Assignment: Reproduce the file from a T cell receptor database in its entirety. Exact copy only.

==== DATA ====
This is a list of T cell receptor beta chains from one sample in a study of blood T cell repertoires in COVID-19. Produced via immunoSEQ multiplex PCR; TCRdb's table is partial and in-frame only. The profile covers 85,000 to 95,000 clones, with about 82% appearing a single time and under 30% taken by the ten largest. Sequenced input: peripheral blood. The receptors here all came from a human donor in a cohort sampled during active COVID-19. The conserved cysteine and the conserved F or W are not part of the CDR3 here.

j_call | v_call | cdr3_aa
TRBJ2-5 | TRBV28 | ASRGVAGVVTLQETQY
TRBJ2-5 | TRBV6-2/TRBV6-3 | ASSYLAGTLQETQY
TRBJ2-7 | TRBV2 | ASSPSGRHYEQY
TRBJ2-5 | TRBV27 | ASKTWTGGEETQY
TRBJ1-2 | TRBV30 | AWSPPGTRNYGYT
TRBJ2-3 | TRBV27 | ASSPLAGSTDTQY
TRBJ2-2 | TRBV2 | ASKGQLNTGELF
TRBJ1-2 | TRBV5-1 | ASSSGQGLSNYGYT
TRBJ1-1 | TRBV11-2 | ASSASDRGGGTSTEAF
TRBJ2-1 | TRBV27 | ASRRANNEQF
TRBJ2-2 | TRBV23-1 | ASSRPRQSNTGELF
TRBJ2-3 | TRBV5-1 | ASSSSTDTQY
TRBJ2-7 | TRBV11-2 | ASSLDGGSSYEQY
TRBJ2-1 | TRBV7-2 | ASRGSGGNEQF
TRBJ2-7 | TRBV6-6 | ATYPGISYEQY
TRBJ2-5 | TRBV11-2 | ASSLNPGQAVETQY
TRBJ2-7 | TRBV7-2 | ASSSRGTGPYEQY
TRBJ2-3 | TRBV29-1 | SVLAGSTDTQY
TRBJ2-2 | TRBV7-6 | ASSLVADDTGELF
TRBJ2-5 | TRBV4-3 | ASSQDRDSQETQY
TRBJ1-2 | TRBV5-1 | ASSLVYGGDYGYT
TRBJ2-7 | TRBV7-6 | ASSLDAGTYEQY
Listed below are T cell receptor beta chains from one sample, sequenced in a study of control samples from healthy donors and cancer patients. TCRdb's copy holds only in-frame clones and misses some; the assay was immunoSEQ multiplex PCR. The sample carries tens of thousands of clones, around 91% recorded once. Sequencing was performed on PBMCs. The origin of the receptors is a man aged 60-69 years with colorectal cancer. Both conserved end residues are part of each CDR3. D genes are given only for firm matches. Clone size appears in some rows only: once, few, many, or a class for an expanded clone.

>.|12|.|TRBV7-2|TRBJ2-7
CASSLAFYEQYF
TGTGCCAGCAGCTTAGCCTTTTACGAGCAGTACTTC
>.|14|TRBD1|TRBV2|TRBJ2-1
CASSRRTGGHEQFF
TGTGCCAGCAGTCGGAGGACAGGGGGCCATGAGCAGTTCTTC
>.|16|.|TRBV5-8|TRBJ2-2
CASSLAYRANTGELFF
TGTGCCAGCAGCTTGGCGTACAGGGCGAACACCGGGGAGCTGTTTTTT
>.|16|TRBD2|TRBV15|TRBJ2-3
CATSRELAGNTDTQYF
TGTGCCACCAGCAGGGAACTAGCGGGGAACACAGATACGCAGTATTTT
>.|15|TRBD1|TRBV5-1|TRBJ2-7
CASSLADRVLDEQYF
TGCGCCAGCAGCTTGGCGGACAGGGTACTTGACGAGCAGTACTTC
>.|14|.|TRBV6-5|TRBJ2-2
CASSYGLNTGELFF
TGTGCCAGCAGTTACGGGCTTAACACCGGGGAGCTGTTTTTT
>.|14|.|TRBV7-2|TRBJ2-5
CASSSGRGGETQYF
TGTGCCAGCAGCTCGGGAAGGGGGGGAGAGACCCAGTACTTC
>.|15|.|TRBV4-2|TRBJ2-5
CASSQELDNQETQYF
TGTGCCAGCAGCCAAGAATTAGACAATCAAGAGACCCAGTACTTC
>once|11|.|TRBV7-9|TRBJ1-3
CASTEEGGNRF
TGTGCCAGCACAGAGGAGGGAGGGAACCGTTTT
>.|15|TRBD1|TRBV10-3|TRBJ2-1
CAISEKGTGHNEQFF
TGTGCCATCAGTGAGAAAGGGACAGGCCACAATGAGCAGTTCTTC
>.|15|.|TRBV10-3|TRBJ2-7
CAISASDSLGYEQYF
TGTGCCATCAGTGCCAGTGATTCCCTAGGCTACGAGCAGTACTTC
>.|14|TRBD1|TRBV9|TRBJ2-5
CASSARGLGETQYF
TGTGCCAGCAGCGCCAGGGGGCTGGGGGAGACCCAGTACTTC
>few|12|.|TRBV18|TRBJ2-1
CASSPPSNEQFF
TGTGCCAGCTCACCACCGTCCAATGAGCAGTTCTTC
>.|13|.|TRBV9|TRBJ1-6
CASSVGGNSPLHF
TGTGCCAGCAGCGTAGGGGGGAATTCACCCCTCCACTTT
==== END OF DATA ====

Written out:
This is a list of T cell receptor beta chains from one sample in a study of blood T cell repertoires in COVID-19. Produced via immunoSEQ multiplex PCR; TCRdb's table is partial and in-frame only. The profile covers 85,000 to 95,000 clones, with about 82% appearing a single time and under 30% taken by the ten largest. Sequenced input: peripheral blood. The receptors here all came from a human donor in a cohort sampled during active COVID-19. The conserved cysteine and the conserved F or W are not part of the CDR3 here.

j_call | v_call | cdr3_aa
TRBJ2-5 | TRBV28 | ASRGVAGVVTLQETQY
TRBJ2-5 | TRBV6-2/TRBV6-3 | ASSYLAGTLQETQY
TRBJ2-7 | TRBV2 | ASSPSGRHYEQY
TRBJ2-5 | TRBV27 | ASKTWTGGEETQY
TRBJ1-2 | TRBV30 | AWSPPGTRNYGYT
TRBJ2-3 | TRBV27 | ASSPLAGSTDTQY
TRBJ2-2 | TRBV2 | ASKGQLNTGELF
TRBJ1-2 | TRBV5-1 | ASSSGQGLSNYGYT
TRBJ1-1 | TRBV11-2 | ASSASDRGGGTSTEAF
TRBJ2-1 | TRBV27 | ASRRANNEQF
TRBJ2-2 | TRBV23-1 | ASSRPRQSNTGELF
TRBJ2-3 | TRBV5-1 | ASSSSTDTQY
TRBJ2-7 | TRBV11-2 | ASSLDGGSSYEQY
TRBJ2-1 | TRBV7-2 | ASRGSGGNEQF
TRBJ2-7 | TRBV6-6 | ATYPGISYEQY
TRBJ2-5 | TRBV11-2 | ASSLNPGQAVETQY
TRBJ2-7 | TRBV7-2 | ASSSRGTGPYEQY
TRBJ2-3 | TRBV29-1 | SVLAGSTDTQY
TRBJ2-2 | TRBV7-6 | ASSLVADDTGELF
TRBJ2-5 | TRBV4-3 | ASSQDRDSQETQY
TRBJ1-2 | TRBV5-1 | ASSLVYGGDYGYT
TRBJ2-7 | TRBV7-6 | ASSLDAGTYEQY
Listed below are T cell receptor beta chains from one sample, sequenced in a study of control samples from healthy donors and cancer patients. TCRdb's copy holds only in-frame clones and misses some; the assay was immunoSEQ multiplex PCR. The sample carries tens of thousands of clones, around 91% recorded once. Sequencing was performed on PBMCs. The origin of the receptors is a man aged 60-69 years with colorectal cancer. Both conserved end residues are part of each CDR3. D genes are given only for firm matches. Clone size appears in some rows only: once, few, many, or a class for an expanded clone.

>.|12|.|TRBV7-2|TRBJ2-7
CASSLAFYEQYF
TGTGCCAGCAGCTTAGCCTTTTACGAGCAGTACTTC
>.|14|TRBD1|TRBV2|TRBJ2-1
CASSRRTGGHEQFF
TGTGCCAGCAGTCGGAGGACAGGGGGCCATGAGCAGTTCTTC
>.|16|.|TRBV5-8|TRBJ2-2
CASSLAYRANTGELFF
TGTGCCAGCAGCTTGGCGTACAGGGCGAACACCGGGGAGCTGTTTTTT
>.|16|TRBD2|TRBV15|TRBJ2-3
CATSRELAGNTDTQYF
TGTGCCACCAGCAGGGAACTAGCGGGGAACACAGATACGCAGTATTTT
>.|15|TRBD1|TRBV5-1|TRBJ2-7
CASSLADRVLDEQYF
TGCGCCAGCAGCTTGGCGGACAGGGTACTTGACGAGCAGTACTTC
>.|14|.|TRBV6-5|TRBJ2-2
CASSYGLNTGELFF
TGTGCCAGCAGTTACGGGCTTAACACCGGGGAGCTGTTTTTT
>.|14|.|TRBV7-2|TRBJ2-5
CASSSGRGGETQYF
TGTGCCAGCAGCTCGGGAAGGGGGGGAGAGACCCAGTACTTC
>.|15|.|TRBV4-2|TRBJ2-5
CASSQELDNQETQYF
TGTGCCAGCAGCCAAGAATTAGACAATCAAGAGACCCAGTACTTC
>once|11|.|TRBV7-9|TRBJ1-3
CASTEEGGNRF
TGTGCCAGCACAGAGGAGGGAGGGAACCGTTTT
>.|15|TRBD1|TRBV10-3|TRBJ2-1
CAISEKGTGHNEQFF
TGTGCCATCAGTGAGAAAGGGACAGGCCACAATGAGCAGTTCTTC
>.|15|.|TRBV10-3|TRBJ2-7
CAISASDSLGYEQYF
TGTGCCATCAGTGCCAGTGATTCCCTAGGCTACGAGCAGTACTTC
>.|14|TRBD1|TRBV9|TRBJ2-5
CASSARGLGETQYF
TGTGCCAGCAGCGCCAGGGGGCTGGGGGAGACCCAGTACTTC
>few|12|.|TRBV18|TRBJ2-1
CASSPPSNEQFF
TGTGCCAGCTCACCACCGTCCAATGAGCAGTTCTTC
>.|13|.|TRBV9|TRBJ1-6
CASSVGGNSPLHF
TGTGCCAGCAGCGTAGGGGGGAATTCACCCCTCCACTTT